High Court Of Judicature At Madras

The Managing Director, Tamil Nadu State Transport Corporation V. Mallika & Others

C.M.A. No.534 of 2010 & M.P. No.1 of 2010. 15-03-2010

JUDGMENT

(Prayer: Civil Miscellaneous Appeal filed under Section 173 of the Motor Vehicles Act, against the judgment and decree, made in M.C.O.P. No.416 of 2008, dated 4.2.2009, on the file of the Motor Accident Claims Tribunal (Sub-Court), Rasipuram.)

1. In an accident which occurred on 12.9.2005, husband of the First Respondent and father of the minor children, Respondents 2 to 4, died. According to them, at the time of accident, the deceased was aged 36 years and as a Powerloom worker, earned Rs.5,000/- per month. The Transport Corporation disputed the manner of accident and contended inter alia that the accident occurred due to the negligence of deceased. They also disputed the age, avocation and monthly income of the deceased. However, the Tribunal, on evaluation of pleadings and evidence, awarded compensation of Rs.4,08,000/- with interest at the rate of 7.5% per annum from the date of claim till the date of realisation. Being aggrieved by the finding with regard to negligence and the quantum of compensation, the Transport Corporation has preferred this Appeal.

2. Assailing the finding with regard to negligence and quantum of compensation, learned counsel for the Appellant-Transport Corporation submitted that the Tribunal has erred in giving weightage to the evidence of PW.1, though the Inspector of the Transport Corporation, examined as RW.1, has clearly deposed that immediately after the accident, he had given a Complaint to Namagiripettai Police Station and that a case in Cr. No. 638 of 2005 was registered against the deceased, which has been marked as Ex.P1-FIR. He therefore submitted that when FIR has been registered against the deceased, the Tribunal, having regard to the oral testimony of RW.1, corroborated by Ex.P1-FIR, ought to have held that the deceased alone was responsible for the accident and that therefore, the Transport Corporation, cannot be mulcted with the liability to pay compensation to the Respondents/claimants.

3. Without prejudice to the above, on the quantum of compensation, learned Counsel for the Transport Corporation submitted that in the absence of any documentary evidence to prove that the deceased was employed as Powerloom Worker, the determination of monthly income on the basis of the oral testimony of PW.3 and the consequential computation of dependency compensation, is without any basis and therefore, the Tribunal has committed a material irregularity. It is his further contention that considering the age of the deceased, the Tribunal ought to have applied ‘13’ multiplier for computing dependency compensation.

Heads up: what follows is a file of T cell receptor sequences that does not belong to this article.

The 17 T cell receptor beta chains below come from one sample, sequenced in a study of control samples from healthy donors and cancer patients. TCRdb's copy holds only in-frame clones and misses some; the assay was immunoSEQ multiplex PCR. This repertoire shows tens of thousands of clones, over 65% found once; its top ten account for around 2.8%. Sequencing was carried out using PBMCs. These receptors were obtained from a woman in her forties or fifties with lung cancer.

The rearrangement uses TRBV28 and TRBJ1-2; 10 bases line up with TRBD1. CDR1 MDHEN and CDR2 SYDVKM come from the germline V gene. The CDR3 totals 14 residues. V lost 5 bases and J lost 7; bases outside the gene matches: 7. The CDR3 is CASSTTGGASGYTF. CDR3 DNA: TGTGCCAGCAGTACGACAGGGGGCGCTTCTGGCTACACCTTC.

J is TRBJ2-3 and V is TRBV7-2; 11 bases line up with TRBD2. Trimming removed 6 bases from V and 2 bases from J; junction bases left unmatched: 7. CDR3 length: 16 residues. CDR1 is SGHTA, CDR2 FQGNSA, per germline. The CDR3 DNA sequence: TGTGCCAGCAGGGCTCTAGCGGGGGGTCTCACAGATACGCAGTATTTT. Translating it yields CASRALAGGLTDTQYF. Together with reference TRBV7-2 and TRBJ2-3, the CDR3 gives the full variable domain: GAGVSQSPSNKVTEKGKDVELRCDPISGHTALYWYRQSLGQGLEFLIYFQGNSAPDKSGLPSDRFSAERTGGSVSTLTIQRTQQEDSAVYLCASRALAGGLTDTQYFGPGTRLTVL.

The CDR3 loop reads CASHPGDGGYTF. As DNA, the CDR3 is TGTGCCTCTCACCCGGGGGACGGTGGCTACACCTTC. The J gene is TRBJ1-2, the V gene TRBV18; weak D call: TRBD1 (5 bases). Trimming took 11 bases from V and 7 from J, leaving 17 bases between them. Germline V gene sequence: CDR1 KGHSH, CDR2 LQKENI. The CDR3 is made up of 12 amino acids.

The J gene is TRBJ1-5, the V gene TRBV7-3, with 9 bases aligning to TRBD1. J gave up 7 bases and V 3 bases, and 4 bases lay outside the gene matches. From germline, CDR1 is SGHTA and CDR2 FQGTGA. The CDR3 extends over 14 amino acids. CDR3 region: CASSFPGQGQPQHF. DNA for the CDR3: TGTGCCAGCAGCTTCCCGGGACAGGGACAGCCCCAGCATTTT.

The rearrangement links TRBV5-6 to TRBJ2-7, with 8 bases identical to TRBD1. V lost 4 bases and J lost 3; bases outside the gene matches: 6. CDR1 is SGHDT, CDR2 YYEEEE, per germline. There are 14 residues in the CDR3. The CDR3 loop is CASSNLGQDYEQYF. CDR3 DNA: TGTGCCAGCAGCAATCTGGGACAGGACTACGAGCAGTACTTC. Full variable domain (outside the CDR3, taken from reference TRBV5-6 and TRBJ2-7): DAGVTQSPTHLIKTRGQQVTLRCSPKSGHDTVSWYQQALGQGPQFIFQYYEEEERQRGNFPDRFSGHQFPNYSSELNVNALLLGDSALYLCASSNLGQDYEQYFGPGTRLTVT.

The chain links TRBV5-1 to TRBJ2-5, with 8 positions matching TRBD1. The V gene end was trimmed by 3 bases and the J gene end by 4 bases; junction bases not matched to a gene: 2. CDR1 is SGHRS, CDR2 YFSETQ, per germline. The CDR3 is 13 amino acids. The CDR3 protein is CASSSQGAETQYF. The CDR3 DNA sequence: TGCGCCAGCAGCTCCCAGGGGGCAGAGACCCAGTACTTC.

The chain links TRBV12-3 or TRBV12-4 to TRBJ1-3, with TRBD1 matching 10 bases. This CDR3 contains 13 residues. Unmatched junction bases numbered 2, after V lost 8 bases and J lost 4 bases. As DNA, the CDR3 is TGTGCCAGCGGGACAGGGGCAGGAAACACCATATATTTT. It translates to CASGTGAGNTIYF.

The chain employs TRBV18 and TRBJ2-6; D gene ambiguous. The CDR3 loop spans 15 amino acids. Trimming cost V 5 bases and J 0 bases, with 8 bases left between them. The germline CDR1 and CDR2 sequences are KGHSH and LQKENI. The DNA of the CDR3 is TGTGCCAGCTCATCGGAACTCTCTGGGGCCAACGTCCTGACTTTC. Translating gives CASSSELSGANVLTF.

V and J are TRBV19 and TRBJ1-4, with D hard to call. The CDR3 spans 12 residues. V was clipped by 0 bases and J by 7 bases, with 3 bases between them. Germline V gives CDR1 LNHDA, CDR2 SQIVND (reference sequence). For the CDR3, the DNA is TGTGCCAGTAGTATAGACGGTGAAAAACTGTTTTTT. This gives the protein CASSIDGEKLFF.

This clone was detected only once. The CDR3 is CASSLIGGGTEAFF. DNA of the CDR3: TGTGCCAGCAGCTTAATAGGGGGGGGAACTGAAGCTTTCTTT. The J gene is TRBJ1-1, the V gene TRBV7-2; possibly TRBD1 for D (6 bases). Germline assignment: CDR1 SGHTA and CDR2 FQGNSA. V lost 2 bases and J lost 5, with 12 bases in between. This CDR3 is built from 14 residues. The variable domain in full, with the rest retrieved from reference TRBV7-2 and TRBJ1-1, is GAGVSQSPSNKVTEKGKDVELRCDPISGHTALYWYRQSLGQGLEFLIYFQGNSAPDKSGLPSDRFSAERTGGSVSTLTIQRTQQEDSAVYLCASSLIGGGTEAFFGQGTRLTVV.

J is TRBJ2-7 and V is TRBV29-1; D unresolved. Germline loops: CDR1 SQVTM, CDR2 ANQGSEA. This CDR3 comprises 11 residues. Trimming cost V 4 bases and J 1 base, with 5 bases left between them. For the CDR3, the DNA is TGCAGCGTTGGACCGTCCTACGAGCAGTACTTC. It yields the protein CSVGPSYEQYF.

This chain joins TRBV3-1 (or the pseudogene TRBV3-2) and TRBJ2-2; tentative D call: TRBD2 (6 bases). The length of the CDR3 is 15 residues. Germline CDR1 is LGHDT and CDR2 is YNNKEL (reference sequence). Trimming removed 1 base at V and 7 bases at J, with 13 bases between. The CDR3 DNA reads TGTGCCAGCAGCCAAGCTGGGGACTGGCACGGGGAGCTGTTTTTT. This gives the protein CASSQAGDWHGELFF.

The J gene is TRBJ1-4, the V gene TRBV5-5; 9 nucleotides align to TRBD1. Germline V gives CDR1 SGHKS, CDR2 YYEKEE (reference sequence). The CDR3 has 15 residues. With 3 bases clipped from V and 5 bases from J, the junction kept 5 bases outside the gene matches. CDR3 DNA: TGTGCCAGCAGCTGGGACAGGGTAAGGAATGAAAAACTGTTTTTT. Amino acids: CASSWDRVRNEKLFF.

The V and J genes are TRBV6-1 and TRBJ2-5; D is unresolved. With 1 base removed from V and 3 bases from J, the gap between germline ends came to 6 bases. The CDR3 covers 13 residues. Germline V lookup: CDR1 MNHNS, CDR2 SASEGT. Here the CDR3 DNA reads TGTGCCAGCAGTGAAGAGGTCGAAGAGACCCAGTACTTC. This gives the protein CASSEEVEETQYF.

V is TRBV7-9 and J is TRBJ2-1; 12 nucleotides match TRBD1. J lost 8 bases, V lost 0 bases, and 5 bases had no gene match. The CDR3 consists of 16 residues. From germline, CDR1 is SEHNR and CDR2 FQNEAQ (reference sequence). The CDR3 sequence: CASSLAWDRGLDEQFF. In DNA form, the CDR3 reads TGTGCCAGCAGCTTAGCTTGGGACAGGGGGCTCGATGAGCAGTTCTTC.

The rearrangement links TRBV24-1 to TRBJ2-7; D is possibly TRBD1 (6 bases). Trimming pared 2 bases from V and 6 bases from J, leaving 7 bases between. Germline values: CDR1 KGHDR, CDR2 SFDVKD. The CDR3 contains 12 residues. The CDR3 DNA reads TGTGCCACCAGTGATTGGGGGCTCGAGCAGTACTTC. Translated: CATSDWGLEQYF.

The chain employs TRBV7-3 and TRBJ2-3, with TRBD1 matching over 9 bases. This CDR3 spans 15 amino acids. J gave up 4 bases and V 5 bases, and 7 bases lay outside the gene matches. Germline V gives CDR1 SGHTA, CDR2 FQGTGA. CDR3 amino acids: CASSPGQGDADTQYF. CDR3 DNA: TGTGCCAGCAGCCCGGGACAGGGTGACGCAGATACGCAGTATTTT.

4. Justifying the award, learned Counsel for the Respondents/claimants submitted that the Tribunal has properly analysed the evidence let in by both parties and arrived at a proper conclusion regarding negligence. He further submitted that FIR can be taken on record, only for the purpose of accident and the contents of the same, cannot be accepted, unless it is supported by the oral testimony. According to him, before the Tribunal, the claimants have established that the accident occurred due to the negligence of the drive of the Transport Corporation and therefore, the finding cannot be termed as perverse. On the quantum of compensation, he submitted that the award of Rs.4,08,000/- for the death of the sole breadwinner of the family, who was a Powerloom Worker, cannot be said to be exorbitant.

Heard the learned Counsel for the parties and perused the materials available on record.

5. Before the Tribunal, PW.1, wife of the deceased has deposed that on 12.9.2005 about 6.30 a.m., when the deceased was riding a TVS-Suzuki bearing Registration No.TN-28-3902 along with the pillion rider from Vadugam Pavankadu to Malayampatti for taking a rental car, a bus bearing Registration No.TN-27-N-1161, owned by the Appellant-Transport Corporation, came in the opposite direction and driven by its driver in a rash and negligent manner, dashed against the motorcyclist and in the accident, both the rider and the pillion rider were thrown away. Due to the accident, the motorcyclist sustained injuries in his head and immediately, he was taken to Suriya Hospital for first aid. Thereafter, the injured was referred to Kamala Hospital, Salem for further treatment on the same day and he was treated as in-patient from 16.09.2005 to 27.09.2005. After discharge, he was taken to Government Hospital, Salem, but he died on the way to the hospital.

6. According to the claimants, the driver of the Appellant-Transport Corporation was responsible for the accident. The accident was reported to Nammagiripettai Police Station and a case in Cr. No. 838 of 2005 was registered against the motorcyclist, Subramanian, who died. Perusal of the award shows that though a Criminal case was stated to have been registered, no oral or documentary evidence was let in by the Transport Corporation to prove the course of action taken by the Police. Though it appears that an argument was advanced before the Tribunal that the Police, on investigation, laid a charge before the learned Metropolitan Magistrate, Rasipuram, no oral or documentary evidence has been adduced in support of the said contention. In these circumstances, the Tribunal has observed that finding of negligence cannot be fixed on the deceased merely on the basis of Ex.P1-FIR.